Two hypotheses seem to be confirmed. Firstly, the spread of the epidemic in Africa and its direct health impact are less significant than initially feared, even if social violence is already appearing in some countries due to the management of the epidemic and its consequences on lifestyles. Secondly, and above all, the impact of the global economic crisis caused by the pandemic on African economies is likely to be dramatic, with effects on African health and mortality far higher than those directly caused by the spread of the epidemic, even if the international community seems to be committed to providing significant financial support to African countries.
The publication on the FERDI website of an important document by Jean-Michel Severino accompanies this short editorial. This articleis a vigorously argued alarm in the face of the crisis threatening Africa. It underlines the risk of destruction of the basis of small and medium-sized enterprises that had been built up since the beginning of the century and was the promise of sustainable development. Jean-Michel Severino suggests ways to ward off this threat. His article is published on the FERDI website in French and in English on the website of the Center for Global Development, with whom we are pleased to cooperate on this occasion.
In my previous editorial, I suggested that because of the recession it causes and transmitted to the South where it is a source of excess mortality, North countries' policies against Covid19 by confinement has the effect of transferring to the South the excess mortality attributable to the virus that has been avoided in the North. A new FERDI policy brief presents a simple theoretical model to explain the sequence that leads to this result (soon in English). This brief is intended to be extended by further research and updated information.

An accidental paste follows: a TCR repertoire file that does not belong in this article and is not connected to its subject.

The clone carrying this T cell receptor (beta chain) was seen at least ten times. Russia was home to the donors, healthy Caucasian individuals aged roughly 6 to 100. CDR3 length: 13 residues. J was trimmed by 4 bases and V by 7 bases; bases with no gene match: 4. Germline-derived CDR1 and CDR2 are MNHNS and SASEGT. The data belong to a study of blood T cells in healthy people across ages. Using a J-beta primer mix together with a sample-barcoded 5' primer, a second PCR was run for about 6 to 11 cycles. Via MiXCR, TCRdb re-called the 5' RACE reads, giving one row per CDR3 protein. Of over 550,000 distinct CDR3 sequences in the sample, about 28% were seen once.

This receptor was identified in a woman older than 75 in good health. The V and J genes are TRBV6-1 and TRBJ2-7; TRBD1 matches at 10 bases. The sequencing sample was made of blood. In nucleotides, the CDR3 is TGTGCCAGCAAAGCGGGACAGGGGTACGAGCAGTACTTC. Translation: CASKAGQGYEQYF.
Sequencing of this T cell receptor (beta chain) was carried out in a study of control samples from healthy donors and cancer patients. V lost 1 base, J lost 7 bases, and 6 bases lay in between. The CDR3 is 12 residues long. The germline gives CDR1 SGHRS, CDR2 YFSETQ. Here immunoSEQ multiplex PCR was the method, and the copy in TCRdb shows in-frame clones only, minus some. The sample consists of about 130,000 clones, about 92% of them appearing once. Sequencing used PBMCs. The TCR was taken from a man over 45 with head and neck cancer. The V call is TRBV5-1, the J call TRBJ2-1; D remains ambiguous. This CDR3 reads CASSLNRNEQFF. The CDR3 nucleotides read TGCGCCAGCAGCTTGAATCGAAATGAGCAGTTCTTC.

To support part of the argument and call for more research on this point, a policy brief by Sosso Feindouno examines what emerges from existing work on the impact on African mortality of a significant drop in income (soon on the FERDI's Website).
In his monthly note, which he kindly allows us to reproduce, Paul Derreumaux concretely enlightens the direct and indirect socio-economic consequences of the epidemic and the recession adds to the pre-existing domestic policy challenges in Mali.
In the great debate that is taking shape on the future of multilateralism after Covid 19, China is no longer seen as the origin of the pandemic but as a major player in the solution that the international community is seeking to bring about. The evolution of China's policy towards African debt, in which it plays an important role, is the subject of a policy brief by Jacky Mathonnat, who also analyses the implications for China's subsequent development aid policy.
We are looking forward to seeing you on several of these issues on Tuesday 16 June at 4 p.m. for a webinar organized by FERDI for the Labex IDGM+ (FERDI, IDDRI, CERDI) on the theme "How to make the international financing of SDGs adapted to new vulnerabilities?". To deal with this issue interactively, a panel of leading international experts will be assembled, who are today at the heart of the topic. This webinar is the third in a series on "Financing the Agenda 2030 in a vulnerable world", replacing the conference that was to be held on this subject in June.
See you onTuesday